The consortium working on the £70bn-plus clear-up of the Sellafield nuclear facility in Cumbria has been accused of “American-style union busting”.
After protracted negotiations, the GMB union recently succeeded in securing a pay rise for employees known as health physics monitors, who include industrial experts measuring radiation levels. Their roles have been considerably expanded in recent years.
The deal with Nuclear Management Partners (NMP), the US-led consortium overseeing the decommissioning, resulted in 400 staff being bumped up a pay grade.
This means they effectively move from being categorised as blue to white collar workers, so that they are no longer entitled to be members of the GMB. Instead, they can join Prospect, which represents managers.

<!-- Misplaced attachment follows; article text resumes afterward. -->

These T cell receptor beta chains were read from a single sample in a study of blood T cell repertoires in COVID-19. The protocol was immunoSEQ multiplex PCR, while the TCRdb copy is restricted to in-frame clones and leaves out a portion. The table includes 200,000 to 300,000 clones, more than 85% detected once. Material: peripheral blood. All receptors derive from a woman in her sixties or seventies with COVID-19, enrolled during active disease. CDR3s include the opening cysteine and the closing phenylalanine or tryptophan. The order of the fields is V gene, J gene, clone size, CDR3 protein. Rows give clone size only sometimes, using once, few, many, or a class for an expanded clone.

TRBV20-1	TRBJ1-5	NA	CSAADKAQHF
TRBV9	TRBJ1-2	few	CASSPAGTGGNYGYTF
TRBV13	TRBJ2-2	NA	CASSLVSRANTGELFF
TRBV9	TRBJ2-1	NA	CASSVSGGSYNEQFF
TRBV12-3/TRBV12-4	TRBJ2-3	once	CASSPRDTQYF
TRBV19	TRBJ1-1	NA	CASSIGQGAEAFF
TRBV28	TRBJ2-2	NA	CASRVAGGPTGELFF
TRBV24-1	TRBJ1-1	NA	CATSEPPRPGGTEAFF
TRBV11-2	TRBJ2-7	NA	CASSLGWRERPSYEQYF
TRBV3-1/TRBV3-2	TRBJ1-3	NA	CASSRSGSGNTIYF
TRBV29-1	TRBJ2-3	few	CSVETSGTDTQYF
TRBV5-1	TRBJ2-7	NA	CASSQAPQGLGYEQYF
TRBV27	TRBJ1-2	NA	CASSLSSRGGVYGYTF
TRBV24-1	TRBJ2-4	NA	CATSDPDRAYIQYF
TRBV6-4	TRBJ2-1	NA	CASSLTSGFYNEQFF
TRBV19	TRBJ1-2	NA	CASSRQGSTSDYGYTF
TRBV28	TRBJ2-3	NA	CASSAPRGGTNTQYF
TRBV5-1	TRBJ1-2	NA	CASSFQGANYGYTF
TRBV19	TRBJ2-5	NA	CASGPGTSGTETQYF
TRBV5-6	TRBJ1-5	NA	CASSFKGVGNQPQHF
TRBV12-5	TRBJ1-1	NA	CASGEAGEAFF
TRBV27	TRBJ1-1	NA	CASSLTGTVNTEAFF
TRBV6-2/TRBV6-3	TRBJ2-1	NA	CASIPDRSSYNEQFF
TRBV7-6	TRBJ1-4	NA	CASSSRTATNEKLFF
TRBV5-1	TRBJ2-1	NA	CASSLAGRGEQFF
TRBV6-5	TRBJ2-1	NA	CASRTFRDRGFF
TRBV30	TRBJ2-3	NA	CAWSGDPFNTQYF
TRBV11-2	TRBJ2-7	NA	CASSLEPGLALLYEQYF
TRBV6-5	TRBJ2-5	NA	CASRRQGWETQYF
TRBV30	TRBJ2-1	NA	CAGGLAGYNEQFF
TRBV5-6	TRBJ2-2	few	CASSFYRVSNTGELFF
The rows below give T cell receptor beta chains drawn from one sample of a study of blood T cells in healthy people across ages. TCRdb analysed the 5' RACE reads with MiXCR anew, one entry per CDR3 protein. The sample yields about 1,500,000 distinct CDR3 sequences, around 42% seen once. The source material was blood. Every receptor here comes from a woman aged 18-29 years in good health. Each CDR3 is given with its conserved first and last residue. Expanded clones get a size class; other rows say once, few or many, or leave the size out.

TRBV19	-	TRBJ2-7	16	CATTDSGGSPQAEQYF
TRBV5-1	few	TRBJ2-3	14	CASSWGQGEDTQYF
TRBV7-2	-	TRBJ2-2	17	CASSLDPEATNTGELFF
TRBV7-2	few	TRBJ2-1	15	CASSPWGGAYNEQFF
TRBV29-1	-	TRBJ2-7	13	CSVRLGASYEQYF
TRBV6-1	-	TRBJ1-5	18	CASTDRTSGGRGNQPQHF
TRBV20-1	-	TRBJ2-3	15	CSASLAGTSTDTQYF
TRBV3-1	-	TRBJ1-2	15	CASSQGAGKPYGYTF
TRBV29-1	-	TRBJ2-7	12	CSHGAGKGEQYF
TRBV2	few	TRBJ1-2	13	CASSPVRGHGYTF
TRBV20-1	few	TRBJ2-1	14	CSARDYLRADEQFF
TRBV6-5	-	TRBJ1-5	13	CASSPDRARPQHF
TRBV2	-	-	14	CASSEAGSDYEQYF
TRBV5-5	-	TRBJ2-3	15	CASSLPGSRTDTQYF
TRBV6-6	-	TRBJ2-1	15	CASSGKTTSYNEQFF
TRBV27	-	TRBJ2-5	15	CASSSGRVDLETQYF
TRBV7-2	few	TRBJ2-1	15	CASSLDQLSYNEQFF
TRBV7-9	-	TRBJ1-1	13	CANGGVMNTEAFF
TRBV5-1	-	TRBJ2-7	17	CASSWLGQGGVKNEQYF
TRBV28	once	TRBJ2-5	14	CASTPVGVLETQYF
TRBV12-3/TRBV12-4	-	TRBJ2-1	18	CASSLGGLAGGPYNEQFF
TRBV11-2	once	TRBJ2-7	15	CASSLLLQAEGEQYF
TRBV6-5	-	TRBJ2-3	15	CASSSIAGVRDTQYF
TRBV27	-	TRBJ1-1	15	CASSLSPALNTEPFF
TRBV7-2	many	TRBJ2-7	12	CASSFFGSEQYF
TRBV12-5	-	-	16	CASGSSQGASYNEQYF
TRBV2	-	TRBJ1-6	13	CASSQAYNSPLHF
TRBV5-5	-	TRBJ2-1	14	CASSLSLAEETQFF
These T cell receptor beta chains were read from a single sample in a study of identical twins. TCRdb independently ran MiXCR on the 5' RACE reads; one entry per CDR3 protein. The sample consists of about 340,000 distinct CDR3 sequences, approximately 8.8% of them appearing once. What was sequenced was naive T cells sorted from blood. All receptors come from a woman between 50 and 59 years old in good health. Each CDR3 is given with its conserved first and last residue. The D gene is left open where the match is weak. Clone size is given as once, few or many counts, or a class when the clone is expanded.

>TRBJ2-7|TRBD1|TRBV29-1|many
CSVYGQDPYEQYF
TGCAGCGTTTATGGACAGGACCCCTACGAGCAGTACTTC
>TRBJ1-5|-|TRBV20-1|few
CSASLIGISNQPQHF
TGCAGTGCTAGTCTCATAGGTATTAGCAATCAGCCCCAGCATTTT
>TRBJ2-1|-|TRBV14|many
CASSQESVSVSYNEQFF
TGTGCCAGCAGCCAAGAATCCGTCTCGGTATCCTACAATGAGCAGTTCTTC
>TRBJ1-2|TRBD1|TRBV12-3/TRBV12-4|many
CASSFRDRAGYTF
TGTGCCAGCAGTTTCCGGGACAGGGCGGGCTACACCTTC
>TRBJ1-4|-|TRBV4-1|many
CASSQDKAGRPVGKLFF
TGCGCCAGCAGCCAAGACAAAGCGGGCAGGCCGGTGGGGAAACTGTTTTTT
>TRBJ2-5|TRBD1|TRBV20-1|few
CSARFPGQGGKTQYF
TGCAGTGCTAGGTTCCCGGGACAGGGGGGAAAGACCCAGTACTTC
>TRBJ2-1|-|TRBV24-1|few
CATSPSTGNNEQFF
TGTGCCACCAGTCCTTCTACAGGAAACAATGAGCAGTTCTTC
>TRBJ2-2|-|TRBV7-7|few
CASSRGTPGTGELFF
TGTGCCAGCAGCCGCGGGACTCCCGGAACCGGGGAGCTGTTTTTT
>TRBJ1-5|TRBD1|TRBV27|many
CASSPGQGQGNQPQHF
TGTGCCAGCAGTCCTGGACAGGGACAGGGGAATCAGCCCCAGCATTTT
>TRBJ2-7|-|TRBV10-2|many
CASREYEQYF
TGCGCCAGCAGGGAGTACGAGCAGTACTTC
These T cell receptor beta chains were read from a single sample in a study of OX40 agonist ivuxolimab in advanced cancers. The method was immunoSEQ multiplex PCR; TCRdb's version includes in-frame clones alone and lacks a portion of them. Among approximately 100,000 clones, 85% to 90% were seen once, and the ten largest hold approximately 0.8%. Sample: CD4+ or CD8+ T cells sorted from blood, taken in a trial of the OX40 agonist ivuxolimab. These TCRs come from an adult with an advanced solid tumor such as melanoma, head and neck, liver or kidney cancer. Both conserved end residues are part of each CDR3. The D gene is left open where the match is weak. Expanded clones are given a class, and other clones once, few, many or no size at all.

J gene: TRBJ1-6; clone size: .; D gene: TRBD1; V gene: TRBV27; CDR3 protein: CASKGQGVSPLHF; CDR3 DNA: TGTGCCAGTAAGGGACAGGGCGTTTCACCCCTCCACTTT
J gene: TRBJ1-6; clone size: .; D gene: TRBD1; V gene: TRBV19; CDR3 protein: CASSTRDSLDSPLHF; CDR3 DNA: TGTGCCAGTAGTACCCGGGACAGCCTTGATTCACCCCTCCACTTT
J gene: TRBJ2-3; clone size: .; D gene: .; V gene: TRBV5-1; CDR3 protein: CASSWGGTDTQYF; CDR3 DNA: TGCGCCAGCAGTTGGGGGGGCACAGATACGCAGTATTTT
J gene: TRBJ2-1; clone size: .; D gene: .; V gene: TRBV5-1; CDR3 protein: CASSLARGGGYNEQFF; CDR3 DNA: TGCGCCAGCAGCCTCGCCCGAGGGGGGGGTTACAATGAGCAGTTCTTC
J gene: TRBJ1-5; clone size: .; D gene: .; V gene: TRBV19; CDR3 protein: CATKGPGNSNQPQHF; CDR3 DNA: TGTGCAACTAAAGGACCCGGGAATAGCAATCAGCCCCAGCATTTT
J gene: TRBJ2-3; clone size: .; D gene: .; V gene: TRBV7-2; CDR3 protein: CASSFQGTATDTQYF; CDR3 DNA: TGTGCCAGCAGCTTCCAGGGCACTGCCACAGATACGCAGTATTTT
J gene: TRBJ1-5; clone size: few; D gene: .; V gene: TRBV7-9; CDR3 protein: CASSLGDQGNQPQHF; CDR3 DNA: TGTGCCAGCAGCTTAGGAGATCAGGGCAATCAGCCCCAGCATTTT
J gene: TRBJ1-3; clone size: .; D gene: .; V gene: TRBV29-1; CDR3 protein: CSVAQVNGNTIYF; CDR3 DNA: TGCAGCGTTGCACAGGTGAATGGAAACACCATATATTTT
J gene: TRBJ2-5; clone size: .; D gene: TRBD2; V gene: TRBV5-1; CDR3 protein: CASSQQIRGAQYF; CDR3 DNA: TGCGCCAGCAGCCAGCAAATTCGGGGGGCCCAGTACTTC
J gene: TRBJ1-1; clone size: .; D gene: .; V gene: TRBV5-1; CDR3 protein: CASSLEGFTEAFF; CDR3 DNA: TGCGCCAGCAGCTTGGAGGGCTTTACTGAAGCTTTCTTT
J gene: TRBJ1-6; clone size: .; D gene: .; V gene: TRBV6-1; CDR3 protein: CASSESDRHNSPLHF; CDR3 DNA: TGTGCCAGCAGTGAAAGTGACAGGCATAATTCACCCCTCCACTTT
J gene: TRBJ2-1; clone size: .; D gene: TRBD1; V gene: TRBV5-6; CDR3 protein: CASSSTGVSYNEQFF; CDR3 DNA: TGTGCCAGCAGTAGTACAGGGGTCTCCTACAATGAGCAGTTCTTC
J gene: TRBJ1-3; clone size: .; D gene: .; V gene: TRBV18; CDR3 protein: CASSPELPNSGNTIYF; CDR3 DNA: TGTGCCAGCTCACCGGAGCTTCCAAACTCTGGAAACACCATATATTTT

GMB’s national secretary for energy, Gary Smith, told The Independent that rather than just handing over the deserved pay rise, NMP was “punishing” the union for its public criticisms of the consortium’s mismanagement of Sellafield. “This is good old-fashioned, American-style union busting,” he said.
The consortium comprises the US engineering conglomerate NMP, the FTSE-100 stalwart Amec and the French nuclear energy group Areva. They won the contract to handle Sellafield in 2009. The Nuclear Decommissioning Authority extended the deal last year, although Sellafield’s clean-up costs have spiralled and a string of major projects have been delayed. A detailed report by KPMG last year was highly critical of its work.
NMP runs the clean-up as the parent body of Sellafield Ltd. A spokesman said: “Sellafield Ltd values the important role played by our unions and we have no plans to review the recognition agreement.”Reuse content